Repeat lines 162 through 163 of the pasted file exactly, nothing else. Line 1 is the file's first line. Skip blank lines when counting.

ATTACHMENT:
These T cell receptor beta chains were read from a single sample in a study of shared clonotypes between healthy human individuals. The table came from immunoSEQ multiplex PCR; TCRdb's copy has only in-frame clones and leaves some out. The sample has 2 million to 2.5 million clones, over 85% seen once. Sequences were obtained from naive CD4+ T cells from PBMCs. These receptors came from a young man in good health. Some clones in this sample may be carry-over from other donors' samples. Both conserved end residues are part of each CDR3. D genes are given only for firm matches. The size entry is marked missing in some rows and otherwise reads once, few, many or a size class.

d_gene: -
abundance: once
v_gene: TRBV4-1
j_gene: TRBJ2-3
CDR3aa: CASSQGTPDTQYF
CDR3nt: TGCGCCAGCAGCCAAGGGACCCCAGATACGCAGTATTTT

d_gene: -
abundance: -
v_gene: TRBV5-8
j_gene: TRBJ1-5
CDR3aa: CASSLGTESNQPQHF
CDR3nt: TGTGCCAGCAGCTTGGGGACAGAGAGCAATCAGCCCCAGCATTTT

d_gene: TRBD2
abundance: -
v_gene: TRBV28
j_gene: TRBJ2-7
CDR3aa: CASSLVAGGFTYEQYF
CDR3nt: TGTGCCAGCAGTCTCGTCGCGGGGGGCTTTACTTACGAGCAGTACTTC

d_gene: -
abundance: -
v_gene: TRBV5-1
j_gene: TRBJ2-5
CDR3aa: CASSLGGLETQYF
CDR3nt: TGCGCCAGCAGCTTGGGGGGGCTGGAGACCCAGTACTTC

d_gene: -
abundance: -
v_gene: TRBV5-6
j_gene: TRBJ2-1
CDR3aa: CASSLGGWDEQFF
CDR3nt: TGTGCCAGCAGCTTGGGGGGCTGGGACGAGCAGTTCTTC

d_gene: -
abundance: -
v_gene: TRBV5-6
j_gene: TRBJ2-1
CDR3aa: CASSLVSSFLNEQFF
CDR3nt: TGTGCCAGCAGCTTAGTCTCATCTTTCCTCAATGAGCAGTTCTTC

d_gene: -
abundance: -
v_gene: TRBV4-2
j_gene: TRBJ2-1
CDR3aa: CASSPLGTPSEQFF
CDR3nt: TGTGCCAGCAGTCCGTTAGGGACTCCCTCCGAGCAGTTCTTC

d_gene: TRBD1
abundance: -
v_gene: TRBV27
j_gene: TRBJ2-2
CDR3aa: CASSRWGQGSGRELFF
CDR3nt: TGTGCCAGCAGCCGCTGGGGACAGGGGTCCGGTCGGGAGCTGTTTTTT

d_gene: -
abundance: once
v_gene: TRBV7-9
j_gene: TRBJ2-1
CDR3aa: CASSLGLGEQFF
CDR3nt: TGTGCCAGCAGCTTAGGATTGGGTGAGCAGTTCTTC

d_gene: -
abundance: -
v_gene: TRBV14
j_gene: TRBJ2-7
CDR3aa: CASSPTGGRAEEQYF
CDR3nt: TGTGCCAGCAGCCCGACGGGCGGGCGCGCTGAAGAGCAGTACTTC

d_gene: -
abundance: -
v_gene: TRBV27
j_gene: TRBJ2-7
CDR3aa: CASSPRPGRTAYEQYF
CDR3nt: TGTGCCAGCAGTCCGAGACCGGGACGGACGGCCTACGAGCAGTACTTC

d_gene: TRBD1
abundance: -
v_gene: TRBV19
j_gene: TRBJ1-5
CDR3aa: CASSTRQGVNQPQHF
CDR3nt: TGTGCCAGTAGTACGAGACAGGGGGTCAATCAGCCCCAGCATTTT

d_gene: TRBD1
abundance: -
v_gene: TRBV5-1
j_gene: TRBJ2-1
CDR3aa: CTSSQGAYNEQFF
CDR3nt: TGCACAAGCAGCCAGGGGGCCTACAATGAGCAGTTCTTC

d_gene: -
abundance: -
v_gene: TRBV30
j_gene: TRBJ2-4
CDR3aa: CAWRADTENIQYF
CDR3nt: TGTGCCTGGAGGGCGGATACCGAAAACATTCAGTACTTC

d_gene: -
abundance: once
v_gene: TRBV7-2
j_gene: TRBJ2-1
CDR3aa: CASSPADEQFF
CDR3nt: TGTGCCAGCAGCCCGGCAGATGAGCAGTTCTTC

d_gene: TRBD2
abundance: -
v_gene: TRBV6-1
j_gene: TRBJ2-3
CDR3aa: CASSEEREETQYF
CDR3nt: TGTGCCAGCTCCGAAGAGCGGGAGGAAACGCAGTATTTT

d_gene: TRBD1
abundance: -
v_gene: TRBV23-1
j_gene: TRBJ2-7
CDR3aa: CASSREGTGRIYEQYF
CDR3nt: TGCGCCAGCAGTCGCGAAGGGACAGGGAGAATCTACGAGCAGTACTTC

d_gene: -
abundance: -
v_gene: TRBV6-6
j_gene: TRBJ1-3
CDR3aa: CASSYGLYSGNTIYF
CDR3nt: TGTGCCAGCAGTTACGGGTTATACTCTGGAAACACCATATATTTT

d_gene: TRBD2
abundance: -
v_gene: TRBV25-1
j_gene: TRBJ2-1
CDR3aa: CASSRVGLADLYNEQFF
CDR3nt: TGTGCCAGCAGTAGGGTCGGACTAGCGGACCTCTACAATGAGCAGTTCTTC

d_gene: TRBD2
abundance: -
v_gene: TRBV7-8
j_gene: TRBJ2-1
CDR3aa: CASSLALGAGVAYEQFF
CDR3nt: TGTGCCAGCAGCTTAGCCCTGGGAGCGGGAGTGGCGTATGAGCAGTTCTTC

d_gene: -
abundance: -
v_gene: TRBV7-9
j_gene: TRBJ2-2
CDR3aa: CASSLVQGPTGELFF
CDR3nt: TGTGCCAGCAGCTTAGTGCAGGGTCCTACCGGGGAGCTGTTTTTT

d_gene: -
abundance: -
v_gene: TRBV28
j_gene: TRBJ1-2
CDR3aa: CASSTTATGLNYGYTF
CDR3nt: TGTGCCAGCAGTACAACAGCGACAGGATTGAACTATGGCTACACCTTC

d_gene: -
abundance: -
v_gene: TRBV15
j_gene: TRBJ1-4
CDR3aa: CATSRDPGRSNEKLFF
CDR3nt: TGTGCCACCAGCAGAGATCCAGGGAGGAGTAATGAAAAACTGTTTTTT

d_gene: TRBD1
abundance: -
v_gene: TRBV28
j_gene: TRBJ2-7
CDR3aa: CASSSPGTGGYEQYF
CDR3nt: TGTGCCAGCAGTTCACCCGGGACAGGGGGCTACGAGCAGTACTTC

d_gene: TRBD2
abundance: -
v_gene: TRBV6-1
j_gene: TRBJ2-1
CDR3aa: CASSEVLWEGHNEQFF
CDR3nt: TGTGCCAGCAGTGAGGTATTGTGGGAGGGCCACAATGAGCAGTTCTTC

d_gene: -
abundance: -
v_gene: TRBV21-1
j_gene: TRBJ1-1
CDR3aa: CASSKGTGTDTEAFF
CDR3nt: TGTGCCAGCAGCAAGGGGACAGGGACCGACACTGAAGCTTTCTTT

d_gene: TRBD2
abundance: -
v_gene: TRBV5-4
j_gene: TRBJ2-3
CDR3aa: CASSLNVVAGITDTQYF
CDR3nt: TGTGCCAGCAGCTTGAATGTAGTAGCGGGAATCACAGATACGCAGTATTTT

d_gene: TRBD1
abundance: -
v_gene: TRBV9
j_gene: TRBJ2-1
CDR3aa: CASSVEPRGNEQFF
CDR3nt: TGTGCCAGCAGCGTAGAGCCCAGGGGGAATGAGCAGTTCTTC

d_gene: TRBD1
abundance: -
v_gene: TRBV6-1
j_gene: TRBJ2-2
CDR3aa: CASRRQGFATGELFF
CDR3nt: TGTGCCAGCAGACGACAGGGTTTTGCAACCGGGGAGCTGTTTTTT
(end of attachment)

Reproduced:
CDR3aa: CASSLNVVAGITDTQYF
CDR3nt: TGTGCCAGCAGCTTGAATGTAGTAGCGGGAATCACAGATACGCAGTATTTT